Last week, as we began our four week series in Ephesians, I mentioned to you the general consensus among theologians that this letter was not written by Paul. For some of you, this may be a little unsettling. Yet, we know that this was a way of doing things in the first century. We also know that this letter was used widely in the early church and was accepted as authoritative by church leaders when the canon - the collection of writings that make up our Christian Bible - was decided.

One of the reasons that it has been determined that this is not Paul’s letter is because the author of Ephesians goes a little further than Paul in a few areas. One of these relates to Christian baptism. Both authors write of baptism as a death and resurrection. That in our baptisms we die to an old way of being and are raised to a new person in Christ. Paul is careful to locate that resurrection with Christ into a future time - at the fullness of time. We heard this today in the Romans text: “we will certainly be united with him in a resurrection like his.”

The Ephesians author goes further than Paul - saying that Christians have already been raised with Christ. And, therefore, are already part of Christ's heavenly kingdom. Just a few verses before our reading today, the author to the Ephesians writes these famous verses: “But God, who is rich in mercy, out of the great love with which he loved us, even when we were dead through our trespasses, made us alive together with Christ - by grace you have been saved - and raised us up with him and seated us with him in the heavenly places in Christ Jesus.” The writer continues: “so that in the ages to come he might show the immeasurable riches of his grace in kindness toward us in Christ Jesus. For by grace you have been saved through faith, and this is not your own doing; it is the gift of God - not the result of works, so that no one may boast.” 

This idea, that through our baptisms we are already part of Christ’s heavenly kingdom then sets the stage for our reading today, which begins to unpack the mystery of God’s plan mentioned last week. The mystery of the new thing that God is doing.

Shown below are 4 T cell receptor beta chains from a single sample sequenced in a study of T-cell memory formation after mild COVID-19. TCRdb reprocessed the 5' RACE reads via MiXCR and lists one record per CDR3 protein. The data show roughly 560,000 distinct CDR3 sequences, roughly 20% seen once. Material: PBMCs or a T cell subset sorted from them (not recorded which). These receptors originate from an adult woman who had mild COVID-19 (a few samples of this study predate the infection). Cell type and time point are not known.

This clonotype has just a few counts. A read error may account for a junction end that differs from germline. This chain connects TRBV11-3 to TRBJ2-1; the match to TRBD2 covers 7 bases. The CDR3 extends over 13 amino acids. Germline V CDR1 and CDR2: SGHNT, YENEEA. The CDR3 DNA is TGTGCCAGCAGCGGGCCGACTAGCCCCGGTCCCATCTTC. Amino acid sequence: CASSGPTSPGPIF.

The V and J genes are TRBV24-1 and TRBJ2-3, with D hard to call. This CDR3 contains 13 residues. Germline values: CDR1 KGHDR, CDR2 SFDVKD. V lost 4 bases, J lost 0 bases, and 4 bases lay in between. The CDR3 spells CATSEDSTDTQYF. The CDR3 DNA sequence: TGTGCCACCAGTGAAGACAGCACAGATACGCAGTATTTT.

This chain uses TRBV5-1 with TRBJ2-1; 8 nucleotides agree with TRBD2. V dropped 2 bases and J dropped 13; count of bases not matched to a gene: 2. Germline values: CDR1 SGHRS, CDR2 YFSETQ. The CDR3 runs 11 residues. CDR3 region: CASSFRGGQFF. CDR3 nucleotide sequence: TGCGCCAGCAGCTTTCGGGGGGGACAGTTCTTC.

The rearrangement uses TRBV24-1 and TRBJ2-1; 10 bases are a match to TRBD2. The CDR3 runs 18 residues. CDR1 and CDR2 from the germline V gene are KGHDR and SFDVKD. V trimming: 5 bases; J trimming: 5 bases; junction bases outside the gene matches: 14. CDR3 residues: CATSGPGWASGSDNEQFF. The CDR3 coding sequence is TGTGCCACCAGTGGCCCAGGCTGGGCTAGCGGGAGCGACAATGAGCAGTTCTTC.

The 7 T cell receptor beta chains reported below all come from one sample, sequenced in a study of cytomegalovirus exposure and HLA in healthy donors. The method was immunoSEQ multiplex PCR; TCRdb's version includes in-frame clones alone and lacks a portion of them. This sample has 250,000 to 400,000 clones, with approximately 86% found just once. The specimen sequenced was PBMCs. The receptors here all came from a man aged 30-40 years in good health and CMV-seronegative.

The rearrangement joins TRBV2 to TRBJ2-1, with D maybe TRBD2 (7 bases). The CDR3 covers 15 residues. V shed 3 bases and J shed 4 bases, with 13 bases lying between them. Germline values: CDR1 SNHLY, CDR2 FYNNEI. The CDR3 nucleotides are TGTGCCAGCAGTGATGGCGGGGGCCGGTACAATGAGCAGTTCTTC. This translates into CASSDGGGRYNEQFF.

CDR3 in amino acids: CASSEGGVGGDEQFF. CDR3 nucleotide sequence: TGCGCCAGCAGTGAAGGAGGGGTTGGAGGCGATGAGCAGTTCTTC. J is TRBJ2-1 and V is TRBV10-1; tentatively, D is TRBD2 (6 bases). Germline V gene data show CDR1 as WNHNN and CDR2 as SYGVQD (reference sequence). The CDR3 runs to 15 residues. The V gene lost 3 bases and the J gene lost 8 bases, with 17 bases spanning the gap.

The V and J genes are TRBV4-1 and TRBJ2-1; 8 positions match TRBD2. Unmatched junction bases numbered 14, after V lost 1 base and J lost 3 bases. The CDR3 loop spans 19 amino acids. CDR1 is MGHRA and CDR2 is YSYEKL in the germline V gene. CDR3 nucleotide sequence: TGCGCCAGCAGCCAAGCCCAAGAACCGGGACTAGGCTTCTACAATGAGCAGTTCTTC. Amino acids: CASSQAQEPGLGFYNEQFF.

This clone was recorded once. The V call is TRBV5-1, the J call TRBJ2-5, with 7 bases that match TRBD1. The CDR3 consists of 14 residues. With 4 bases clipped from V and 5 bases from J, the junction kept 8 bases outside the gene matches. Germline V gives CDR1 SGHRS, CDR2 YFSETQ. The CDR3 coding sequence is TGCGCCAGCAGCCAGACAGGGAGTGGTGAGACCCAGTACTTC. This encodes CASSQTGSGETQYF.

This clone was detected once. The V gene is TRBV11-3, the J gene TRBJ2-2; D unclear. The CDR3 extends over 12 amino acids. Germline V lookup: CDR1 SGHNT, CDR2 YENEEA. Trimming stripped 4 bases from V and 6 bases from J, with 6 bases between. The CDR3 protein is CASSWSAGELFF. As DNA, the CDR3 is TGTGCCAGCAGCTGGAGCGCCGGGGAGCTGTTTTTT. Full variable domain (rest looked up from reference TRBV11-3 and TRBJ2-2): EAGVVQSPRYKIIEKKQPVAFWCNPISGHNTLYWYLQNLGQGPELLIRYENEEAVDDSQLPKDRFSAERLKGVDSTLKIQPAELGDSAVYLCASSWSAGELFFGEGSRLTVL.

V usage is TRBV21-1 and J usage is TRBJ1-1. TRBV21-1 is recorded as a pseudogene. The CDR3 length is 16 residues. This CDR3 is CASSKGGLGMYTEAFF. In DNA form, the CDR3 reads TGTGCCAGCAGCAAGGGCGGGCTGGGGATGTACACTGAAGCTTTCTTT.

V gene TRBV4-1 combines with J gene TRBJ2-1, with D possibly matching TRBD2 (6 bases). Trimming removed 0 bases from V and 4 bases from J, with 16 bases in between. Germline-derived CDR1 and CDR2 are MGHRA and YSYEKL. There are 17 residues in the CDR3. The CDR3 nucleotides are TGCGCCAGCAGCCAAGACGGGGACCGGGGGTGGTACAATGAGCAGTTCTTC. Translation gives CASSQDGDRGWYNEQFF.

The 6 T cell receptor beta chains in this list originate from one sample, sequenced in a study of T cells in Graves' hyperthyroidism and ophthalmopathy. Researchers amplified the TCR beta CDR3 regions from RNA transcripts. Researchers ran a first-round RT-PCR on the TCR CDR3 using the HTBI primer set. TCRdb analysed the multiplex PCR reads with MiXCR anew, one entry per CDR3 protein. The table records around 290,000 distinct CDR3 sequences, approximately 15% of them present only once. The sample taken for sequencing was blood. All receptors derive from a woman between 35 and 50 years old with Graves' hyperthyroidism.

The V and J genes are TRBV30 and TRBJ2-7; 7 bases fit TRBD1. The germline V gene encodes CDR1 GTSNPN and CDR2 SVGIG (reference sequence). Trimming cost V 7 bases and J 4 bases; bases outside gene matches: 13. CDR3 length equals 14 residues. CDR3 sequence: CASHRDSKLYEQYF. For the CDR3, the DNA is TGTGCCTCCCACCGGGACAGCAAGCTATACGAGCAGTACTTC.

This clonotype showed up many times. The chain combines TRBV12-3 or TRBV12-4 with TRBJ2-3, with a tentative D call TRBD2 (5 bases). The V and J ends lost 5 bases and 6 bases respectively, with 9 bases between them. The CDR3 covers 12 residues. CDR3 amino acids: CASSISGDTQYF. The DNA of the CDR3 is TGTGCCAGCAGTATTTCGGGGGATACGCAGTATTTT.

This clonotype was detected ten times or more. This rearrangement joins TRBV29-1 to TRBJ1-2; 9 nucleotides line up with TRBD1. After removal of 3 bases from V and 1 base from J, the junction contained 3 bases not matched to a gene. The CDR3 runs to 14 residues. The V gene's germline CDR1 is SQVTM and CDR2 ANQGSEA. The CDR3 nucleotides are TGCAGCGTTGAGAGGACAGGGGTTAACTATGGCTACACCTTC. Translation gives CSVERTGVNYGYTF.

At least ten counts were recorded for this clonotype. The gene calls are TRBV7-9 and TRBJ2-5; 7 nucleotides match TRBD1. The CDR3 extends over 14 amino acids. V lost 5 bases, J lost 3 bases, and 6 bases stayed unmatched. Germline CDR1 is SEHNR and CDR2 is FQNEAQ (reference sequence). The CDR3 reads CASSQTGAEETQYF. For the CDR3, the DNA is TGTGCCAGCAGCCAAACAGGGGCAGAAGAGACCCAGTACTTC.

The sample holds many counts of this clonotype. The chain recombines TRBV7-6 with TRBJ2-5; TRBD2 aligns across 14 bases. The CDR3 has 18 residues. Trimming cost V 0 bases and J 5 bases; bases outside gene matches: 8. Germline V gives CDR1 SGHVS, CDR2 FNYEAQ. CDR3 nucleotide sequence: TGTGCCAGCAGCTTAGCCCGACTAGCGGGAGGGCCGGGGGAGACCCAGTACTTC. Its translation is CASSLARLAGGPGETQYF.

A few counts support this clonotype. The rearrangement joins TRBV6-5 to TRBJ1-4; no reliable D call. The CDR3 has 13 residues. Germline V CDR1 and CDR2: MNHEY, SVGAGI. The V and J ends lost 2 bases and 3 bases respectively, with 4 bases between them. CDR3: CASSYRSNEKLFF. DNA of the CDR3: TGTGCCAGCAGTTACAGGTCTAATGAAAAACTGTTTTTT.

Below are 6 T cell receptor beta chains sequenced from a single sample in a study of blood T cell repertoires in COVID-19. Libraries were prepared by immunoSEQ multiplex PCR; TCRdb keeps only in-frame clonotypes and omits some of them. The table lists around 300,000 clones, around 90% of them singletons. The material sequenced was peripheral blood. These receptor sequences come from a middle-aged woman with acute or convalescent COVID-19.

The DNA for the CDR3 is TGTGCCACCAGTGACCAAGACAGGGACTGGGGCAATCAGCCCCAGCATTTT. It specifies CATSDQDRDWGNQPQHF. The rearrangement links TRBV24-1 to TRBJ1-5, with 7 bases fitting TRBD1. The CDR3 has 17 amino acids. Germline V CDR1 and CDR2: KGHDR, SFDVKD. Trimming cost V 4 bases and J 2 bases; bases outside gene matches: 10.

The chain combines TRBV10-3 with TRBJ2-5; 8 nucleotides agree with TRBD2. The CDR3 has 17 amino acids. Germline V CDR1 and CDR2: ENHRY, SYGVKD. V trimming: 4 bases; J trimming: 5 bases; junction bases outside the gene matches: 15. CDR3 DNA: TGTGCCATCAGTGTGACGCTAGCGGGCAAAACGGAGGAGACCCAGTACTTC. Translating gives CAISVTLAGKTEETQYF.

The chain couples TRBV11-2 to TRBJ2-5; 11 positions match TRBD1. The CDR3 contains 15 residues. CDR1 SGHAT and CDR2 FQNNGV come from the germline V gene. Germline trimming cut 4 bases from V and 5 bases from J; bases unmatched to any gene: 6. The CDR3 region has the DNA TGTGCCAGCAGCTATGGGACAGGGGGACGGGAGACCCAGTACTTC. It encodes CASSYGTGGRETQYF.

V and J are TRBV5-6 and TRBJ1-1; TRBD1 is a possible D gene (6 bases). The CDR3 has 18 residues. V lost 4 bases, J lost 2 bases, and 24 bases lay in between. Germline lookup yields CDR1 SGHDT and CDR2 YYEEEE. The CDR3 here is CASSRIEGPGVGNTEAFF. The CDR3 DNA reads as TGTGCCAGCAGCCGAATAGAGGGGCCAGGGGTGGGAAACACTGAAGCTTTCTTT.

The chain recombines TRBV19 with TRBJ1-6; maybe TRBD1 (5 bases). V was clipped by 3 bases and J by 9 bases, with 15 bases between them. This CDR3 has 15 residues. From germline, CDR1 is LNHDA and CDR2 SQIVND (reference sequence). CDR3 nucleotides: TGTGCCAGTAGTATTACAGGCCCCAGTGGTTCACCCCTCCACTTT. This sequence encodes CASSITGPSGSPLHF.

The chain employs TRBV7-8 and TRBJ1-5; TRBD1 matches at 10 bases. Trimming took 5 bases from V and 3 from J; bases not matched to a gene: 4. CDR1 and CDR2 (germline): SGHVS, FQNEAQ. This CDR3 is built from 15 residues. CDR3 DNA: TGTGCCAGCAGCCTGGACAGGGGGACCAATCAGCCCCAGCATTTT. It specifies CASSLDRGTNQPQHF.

We read today in Ephesians, chapter 2.

11Remember that at one time you Gentiles by birth, called “the uncircumcision” by those who are called “the circumcision”—a physical circumcision made in the flesh by human hands—12remember that you were at that time without Christ, being aliens from the commonwealth of Israel, and strangers to the covenants of promise, having no hope and without God in the world. 13But now in Christ Jesus you who once were far off have been brought near by the blood of Christ. 14For he is our peace; in his flesh he has made both groups into one and has broken down the dividing wall, that is, the hostility between us. 15He has abolished the law with its commandments and ordinances, that he might create in himself one new humanity in place of the two, thus making peace, 16and might reconcile both groups to God in one body through the cross, thus putting to death that hostility through it. 17So he came and proclaimed peace to you who were far off and peace to those who were near; 18for through him both of us have access in one Spirit to the Father. 19So then you are no longer strangers and aliens, but you are citizens with the saints and also members of the household of God, 20built upon the foundation of the apostles and prophets, with Christ Jesus himself as the cornerstone. 21In him the whole structure is joined together and grows into a holy temple in the Lord; 22in whom you also are built together spiritually into a dwelling place for God. --Ephesians 2:11-22 (CEB)

Who is your enemy? That may be a startling way to begin. But, who is your enemy? This is really the question that is being asked here.

To understand this, we need to grasp the huge divide between Jews and Gentiles in the first century. The Gentiles to the Jews were anyone and everyone who were not Jewish. There was deep hostility between Jews and Gentiles - hostility that was bound up with the law, which created personal and social antagonism between them. The laws, for example, that made eating with or intermarrying with Gentiles often led Jews to have contempt for Gentiles, regarding them as less than human. In response, then, Gentiles would often regard Jews with suspicion, considering them inhospitable and hateful to non-Jews. They would engage in prejudicial acts against the Jews.  This mutual animosity was one of the uglier elements of the first century world.